A solid majority of Americans now support equal treatment for same-sex couples despite religious objections, according to the State of the First Amendment survey released this week by the First Amendment Center.
Sixty-one percent of respondents agree that the government should require religiously affiliated groups that receive government funding to provide health care benefits to same-sex partners of employees — even when the religious group opposes same-sex marriage.
And 54 percent of the public agree that a business providing wedding services to the public should be required to serve same-sex couples, even if the business owner objects to gay marriage on religious grounds.
These findings are consistent with the dramatic rise in public support for gay marriage — 59 in a recent ABC News/Washington Post survey (75 percent among those under 30).
What's somewhat surprising, however, is the strength of that support in the face of religious objections. When the first legal same-sex marriage was performed in Massachusetts 10 years ago, conservative religious groups were able to mobilize voters to approve laws and constitutional amendments in many states — including deep blue California — banning gay marriage.
Now the tide has turned — not only in the courts (bans on same-sex marriage in Indiana and Utah were struck down just this week), but also in the court of public opinion.
While gay marriage remains unpopular in some red states, many conservative politicians and religious leaders have toned down the rhetoric as the public continues to migrate toward support for marriage equality.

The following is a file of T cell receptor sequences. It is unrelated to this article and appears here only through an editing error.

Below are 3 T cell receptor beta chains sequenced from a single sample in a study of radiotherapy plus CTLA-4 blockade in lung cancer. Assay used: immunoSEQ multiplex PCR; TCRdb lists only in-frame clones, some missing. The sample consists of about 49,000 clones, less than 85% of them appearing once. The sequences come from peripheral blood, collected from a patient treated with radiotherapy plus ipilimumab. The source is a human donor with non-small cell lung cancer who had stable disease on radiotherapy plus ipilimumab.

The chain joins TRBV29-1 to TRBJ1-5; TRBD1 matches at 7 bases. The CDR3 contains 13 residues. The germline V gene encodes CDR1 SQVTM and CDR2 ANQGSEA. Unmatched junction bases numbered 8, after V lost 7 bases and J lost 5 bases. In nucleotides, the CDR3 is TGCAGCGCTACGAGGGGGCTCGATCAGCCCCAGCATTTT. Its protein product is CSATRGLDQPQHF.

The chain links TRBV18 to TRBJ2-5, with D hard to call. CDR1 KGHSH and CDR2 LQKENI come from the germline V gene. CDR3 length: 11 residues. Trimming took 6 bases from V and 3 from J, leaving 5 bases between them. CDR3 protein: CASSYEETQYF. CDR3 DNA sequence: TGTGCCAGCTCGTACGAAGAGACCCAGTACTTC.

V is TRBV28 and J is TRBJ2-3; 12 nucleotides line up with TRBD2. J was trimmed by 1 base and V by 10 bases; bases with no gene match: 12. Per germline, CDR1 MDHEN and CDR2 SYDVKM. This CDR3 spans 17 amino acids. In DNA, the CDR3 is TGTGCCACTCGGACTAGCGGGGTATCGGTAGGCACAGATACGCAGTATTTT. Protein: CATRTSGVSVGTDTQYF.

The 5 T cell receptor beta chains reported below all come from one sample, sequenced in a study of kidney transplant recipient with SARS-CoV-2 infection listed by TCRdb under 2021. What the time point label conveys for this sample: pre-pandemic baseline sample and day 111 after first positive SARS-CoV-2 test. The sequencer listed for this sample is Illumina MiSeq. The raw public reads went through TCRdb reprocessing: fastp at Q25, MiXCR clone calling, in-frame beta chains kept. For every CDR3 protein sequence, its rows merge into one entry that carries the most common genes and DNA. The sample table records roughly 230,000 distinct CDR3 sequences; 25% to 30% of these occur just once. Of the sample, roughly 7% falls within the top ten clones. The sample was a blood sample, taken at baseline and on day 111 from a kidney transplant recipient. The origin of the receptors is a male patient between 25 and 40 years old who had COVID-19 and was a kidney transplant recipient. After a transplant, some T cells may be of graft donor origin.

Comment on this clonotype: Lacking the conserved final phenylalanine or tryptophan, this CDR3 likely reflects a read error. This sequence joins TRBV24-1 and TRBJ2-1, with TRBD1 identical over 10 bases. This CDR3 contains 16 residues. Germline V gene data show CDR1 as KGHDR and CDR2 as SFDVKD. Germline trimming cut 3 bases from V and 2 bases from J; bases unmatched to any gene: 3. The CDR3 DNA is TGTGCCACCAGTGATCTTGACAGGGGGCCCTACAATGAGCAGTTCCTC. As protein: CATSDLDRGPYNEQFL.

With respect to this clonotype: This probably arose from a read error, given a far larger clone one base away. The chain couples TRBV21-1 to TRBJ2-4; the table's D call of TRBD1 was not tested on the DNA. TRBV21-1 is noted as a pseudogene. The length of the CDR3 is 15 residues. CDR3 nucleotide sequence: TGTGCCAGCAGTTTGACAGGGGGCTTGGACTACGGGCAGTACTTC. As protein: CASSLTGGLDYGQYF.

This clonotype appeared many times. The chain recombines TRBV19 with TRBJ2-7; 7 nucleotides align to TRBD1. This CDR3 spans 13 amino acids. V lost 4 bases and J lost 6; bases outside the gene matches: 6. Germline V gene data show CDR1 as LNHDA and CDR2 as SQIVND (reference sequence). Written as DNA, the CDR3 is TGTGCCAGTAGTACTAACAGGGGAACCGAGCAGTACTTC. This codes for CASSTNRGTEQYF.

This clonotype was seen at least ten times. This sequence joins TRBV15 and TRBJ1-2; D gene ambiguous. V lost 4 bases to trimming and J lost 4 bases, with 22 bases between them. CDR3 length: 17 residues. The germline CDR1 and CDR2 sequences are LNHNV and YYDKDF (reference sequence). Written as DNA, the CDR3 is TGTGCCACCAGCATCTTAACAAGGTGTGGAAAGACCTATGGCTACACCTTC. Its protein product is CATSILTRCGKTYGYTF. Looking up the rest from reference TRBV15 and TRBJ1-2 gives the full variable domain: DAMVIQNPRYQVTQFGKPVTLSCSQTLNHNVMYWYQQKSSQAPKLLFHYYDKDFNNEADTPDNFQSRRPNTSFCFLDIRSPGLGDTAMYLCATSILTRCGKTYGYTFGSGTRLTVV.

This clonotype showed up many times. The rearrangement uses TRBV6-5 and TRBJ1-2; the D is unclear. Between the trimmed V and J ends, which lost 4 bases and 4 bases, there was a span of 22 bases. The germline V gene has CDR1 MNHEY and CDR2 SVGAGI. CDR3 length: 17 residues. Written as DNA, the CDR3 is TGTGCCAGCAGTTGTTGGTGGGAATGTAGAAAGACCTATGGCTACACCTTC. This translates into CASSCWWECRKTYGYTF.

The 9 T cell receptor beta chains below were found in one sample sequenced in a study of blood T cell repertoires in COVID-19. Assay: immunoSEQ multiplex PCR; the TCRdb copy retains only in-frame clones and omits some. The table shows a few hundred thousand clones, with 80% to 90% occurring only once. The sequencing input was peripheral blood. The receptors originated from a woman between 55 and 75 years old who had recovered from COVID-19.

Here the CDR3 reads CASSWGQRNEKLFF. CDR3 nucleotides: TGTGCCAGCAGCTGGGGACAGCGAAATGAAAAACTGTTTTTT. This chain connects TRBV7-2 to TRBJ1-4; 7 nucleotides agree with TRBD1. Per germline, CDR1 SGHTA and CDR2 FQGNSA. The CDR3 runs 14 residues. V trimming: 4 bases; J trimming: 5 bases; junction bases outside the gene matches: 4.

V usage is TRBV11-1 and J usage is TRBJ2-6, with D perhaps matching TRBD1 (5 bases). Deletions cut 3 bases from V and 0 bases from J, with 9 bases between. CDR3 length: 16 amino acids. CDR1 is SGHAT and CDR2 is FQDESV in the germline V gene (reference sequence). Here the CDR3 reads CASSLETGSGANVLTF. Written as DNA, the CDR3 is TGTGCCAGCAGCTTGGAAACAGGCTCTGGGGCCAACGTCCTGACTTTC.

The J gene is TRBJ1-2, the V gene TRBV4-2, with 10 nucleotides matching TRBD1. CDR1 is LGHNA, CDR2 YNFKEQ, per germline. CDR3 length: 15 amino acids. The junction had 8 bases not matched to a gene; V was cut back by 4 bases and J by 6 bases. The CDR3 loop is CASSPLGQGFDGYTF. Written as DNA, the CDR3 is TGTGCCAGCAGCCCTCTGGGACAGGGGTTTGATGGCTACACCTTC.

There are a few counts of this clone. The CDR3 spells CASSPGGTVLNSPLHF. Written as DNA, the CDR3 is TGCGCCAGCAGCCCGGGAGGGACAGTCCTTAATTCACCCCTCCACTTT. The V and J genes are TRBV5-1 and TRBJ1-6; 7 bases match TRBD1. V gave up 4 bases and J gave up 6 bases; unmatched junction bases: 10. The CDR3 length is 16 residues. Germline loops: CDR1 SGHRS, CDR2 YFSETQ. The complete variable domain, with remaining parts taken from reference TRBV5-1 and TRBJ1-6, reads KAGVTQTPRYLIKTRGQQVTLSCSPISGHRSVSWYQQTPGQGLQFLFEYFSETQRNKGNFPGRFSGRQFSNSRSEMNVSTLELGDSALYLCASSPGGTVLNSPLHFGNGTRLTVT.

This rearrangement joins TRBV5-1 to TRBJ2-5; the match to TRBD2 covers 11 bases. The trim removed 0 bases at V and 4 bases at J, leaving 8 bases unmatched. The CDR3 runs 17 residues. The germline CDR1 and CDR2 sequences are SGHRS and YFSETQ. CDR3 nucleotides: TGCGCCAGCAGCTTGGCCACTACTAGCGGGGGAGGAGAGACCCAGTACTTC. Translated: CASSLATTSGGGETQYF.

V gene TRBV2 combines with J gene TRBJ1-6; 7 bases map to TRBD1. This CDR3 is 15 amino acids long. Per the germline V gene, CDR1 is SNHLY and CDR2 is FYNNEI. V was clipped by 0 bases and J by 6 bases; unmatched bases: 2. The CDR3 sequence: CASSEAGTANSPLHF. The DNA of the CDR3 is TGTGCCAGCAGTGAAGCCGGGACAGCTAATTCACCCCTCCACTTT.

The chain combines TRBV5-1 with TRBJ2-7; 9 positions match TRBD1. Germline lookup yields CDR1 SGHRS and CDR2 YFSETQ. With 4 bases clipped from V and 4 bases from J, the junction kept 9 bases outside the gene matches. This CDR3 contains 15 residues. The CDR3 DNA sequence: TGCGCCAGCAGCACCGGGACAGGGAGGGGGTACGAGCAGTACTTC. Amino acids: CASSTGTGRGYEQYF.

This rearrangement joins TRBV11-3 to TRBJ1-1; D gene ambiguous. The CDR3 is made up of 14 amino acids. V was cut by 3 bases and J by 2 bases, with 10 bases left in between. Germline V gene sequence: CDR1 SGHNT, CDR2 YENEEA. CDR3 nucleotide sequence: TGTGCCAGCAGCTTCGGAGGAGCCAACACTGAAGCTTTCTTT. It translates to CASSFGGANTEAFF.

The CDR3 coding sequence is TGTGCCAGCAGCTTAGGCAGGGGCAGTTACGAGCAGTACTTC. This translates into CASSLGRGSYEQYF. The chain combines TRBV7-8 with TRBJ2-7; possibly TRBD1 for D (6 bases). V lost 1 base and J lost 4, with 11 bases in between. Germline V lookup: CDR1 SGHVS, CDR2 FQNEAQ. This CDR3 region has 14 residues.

Early in the debate, religious objectors to same-sex marriage appeared to enjoy broad public support for their efforts to secure religious exceptions to laws prohibiting discrimination based on sexual orientation. That may no longer be the case.
A defining moment came earlier this year in Arizona when the conservative governor vetoed a bill that would have made it possible for religious business owners to seek an exemption from providing wedding services to same-sex couples.
Lost in the Arizona debate were the nuances of the proposed law: It would only have allowed businesses to make a claim for religious accommodation — but with no guarantee of the outcome.
In the mind of the public, however, the Arizona legislature was attempting to legalize discrimination against gay couples in the name of religious freedom. Rather than be labeled the “no gays allowed” state, the Chamber of Commerce and many Republican leaders joined LGBT rights groups in the successful campaign to persuade the governor to veto the bill.
As the Arizona outcome suggests, discrimination on the basis of sexual orientation is fast becoming politically and socially unacceptable. For a growing number of Americans, the movement for marriage equality is all about equal treatment under the law.
Of course, religious groups have a constitutional right to oppose gay marriage and to refuse to perform same-sex weddings. And as long as we uphold the First Amendment, that will continue to be the case.
But when religiously affiliated groups receive tax dollars to deliver social services or when wedding providers open their doors to serve the public, most Americans now believe gay couples should be treated just like everyone else.
In the battle over equal treatment for same-sex couples, it's all over but the shouting.
Charles C. Haynes is director of the Religious Freedom Center of the Newseum Institute, 555 Pennsylvania Ave., N.W., Washington, DC 20001. Web: religiousfreedomcenter.org Email: firstname.lastname@example.org